Newspaper Archive of
The Adams County Record
Council, Idaho
July 25, 2012     The Adams County Record
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July 25, 2012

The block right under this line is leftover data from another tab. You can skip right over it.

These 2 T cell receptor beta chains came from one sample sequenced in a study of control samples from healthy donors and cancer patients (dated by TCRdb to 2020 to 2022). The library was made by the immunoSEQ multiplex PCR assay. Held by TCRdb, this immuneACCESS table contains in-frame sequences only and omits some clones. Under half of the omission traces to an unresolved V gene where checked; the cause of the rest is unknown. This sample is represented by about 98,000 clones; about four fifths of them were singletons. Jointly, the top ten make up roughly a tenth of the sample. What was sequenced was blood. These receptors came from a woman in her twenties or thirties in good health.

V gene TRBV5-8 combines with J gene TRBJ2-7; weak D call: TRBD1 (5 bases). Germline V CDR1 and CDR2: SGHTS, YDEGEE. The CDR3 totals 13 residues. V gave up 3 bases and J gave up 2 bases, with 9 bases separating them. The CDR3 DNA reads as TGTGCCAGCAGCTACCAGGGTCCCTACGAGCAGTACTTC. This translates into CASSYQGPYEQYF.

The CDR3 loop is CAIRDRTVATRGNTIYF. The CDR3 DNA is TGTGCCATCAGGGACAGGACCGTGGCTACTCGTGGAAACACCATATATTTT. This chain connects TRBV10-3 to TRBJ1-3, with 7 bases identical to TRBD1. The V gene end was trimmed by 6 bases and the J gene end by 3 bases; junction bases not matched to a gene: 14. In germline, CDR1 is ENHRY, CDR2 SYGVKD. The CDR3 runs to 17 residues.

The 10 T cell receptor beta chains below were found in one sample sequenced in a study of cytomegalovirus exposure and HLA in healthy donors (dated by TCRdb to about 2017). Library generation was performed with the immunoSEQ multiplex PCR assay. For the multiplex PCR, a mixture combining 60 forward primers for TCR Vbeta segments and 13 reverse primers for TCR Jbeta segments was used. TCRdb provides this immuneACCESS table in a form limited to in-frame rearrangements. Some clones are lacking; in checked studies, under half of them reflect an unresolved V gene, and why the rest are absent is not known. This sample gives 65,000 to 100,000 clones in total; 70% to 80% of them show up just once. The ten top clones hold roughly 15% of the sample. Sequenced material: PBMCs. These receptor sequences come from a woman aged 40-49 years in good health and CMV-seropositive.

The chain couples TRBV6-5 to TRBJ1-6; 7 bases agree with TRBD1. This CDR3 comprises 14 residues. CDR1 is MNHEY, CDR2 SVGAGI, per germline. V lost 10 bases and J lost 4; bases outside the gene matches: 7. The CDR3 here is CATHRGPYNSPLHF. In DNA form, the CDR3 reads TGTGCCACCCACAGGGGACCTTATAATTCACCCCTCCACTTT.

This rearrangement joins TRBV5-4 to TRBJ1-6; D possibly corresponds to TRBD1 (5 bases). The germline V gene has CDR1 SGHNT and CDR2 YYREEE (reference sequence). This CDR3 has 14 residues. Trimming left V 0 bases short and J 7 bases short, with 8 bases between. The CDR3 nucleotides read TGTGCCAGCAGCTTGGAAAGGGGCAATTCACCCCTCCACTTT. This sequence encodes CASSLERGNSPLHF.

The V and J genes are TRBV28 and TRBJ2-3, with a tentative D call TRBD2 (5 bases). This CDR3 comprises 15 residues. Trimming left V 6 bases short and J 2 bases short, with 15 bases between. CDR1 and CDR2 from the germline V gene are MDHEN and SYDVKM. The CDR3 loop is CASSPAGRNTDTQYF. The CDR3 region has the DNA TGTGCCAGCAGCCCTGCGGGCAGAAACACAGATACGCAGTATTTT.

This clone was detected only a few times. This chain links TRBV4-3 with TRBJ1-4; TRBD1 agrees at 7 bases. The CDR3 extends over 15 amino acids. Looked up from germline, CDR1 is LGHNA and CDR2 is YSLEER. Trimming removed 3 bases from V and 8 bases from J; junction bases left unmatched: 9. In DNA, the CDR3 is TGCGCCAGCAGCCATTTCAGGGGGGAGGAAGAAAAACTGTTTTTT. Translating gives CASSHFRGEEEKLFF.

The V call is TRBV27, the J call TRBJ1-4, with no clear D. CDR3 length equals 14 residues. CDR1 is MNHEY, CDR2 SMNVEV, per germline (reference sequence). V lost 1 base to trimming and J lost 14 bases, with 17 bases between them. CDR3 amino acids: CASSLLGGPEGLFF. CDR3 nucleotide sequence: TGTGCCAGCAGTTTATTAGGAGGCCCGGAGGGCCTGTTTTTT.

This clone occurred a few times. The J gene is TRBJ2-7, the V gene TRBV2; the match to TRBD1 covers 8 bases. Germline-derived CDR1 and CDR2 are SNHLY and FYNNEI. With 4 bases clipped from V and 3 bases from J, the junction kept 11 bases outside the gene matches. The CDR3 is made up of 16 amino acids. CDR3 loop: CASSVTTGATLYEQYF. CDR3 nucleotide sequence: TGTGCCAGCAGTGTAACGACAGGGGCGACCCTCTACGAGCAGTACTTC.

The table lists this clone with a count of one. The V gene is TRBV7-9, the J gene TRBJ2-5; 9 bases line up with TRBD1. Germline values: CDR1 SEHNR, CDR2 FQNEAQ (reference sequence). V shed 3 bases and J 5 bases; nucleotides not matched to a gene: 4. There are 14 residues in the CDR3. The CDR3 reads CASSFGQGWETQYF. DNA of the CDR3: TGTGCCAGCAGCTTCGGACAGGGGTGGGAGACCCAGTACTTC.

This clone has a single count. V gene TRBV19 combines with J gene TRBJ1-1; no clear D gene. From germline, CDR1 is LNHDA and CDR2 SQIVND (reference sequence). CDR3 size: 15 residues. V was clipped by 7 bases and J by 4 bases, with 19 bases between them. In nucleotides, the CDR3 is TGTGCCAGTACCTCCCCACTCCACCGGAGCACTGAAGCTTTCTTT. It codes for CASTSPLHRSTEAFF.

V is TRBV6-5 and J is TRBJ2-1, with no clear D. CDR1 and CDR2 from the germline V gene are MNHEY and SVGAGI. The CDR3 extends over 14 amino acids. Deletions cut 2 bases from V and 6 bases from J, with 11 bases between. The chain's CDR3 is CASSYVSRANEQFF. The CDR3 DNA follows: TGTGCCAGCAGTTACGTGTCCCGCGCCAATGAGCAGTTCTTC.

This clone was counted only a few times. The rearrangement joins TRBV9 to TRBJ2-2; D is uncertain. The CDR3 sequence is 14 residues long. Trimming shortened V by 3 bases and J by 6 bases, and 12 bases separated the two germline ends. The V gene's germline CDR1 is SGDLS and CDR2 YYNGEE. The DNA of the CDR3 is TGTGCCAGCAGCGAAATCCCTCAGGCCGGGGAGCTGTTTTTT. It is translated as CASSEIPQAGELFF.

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Page 10 Wednesday, July 25, 2012 The Adams County Record The History Corner By Dale Fisk -- 253-4582 There are two locations relatively flat grassland In the years before on the abundant camas near us called Round about 4 miles wide andsettlement, ranchers on roots. (The Shoshoni Valley. One is a few miles 5 miles long. A low ridge the lower Payette would were distraught to see north of New Meadows, separates it from the bring cattle here, and to one of their links to life on the west side of main partofLongValley,upper Long Valley, to ripped from the ground the Little Salmon and In the early days of pasture them during the and slobbered down the Highway 95, just before settlement, Round Valley summer. The first attempt throats of pigs.) That both drop down into the was sometimes called to settle in Round Valley winter, two thirds of canyon. "Lower Long Valley." was made by Henry Hawksley's pigs died, and The other Round The Northern Shoshoni Hawksley, who decided to he gave up the hog farm Valley is at the southern harvested camas here, raise hogs here in 1886. idea. end of Long Valley, not and the blue-flowered Hogs had previously been Eva and Peter Neeb far northeast of Smithsplant is still plentiful in driven here from various (pronounced n b) Ferry. It's. an area of the valley, locations to fatten them homesteaded, where Highway 55 now enters the granite of the Long Round Valley from the Valley area suddenly south, in 1900. They gives way to basalt. Both established a post office types of rock come from called "Fern" there in the same magma, but May 1902 and ran it until basalt resulted when 1913 when train service magma cooled quickly made Smiths Ferry a on the surface, and more practical place for granite formed when it. The Neebs also ran a it cooled more slowly stage stop. The hill the underground. The granite road followed between formation under Long Round Valley and the Valley is part of one of Payette River became the largest bodies of known as Neeb's Hill. granite in the world. Geology The abundance of hot Between 50 million springs in Long Valley and 100 million years indicates that magma still ago, movements of lurks just below a thin the earth's crust (plate blanket of the earth's tectonics) caused a crust. colossal surge of magma Long Valley is a classic to flow up and cover basin formed by glaciers. much of central Idaho. Before the end of the last The resulting geologic ice age ended, 10,000 formation is known as to 15,000 years ago, a the Idaho Batholith. The 900-foot-thick glacier southern part of the covered the present- batholith that underlies day location of Payette the Payette River Basin is Lake. Large rocks that called the Atlanta Lobe. the glaciers left lying In the mountains west around are easily noticed, of Long Valley, there is especially at the upper an abrupt line where end of the Long Valley. Andy Lay Ed & Louise Carter Remember these Council folks from the late 1960s or early 70s? These came from the Gene Camp collec- tion at the museum. In Adams County $40.00 per year Out of Adams County $45.00 per year Out of State $50.00 per year 108 inois Avenue, Council How often we fail to realize our good fortune in living in a country ohere happiness is more than a lack of tragedy. --Pad Sweeney Continued from front page been hanging near the entrance was sun bathing in the parking lot. Patty said the Senior Center saw some damage to an outside water hydrant that will cost some money to repair. Both incidents were reported to the Sheriff's office. But first prize goes to the Thrifty Shoppe and the old Adams County Record building across from US Bank. A car coasted across the street and damaged the old Record office building late last year, and it had yet to be repaired when the latest insult occurred. (It still has a long way to go to meet the record of the Post Office, which has had vehicles bash into it at least seven times since it was built in 1968.) About 3:00 am Sunday morning, a vehicle cruised down the sidewalk in front of the two above-mentioned buildings, taking out every 4X4 post that was holding up the awning in front of the Thrifty Shoppe and one of the posts holding up the awning at the old office. The posts will be easily replaced, but the expensive new lightpost that was just installed as part of the downtown project a couple years ago was shattered. Upon arriving at the scene, sheriff's deputies found vehicle parts, with part numbers on them, lying on the ground. (Word around town is that one was a bumper.) By Googling those part numbers, they were able to identify the make and model of the guilty vehicle. Only in a small town would officers know, off the top of their heads, who has a vehicle of that model, and operating on a hunch, a deputy went to the home of a particular person and found a badly damaged vehicle. Charges are pending. The Sheriff's Department would not release further information.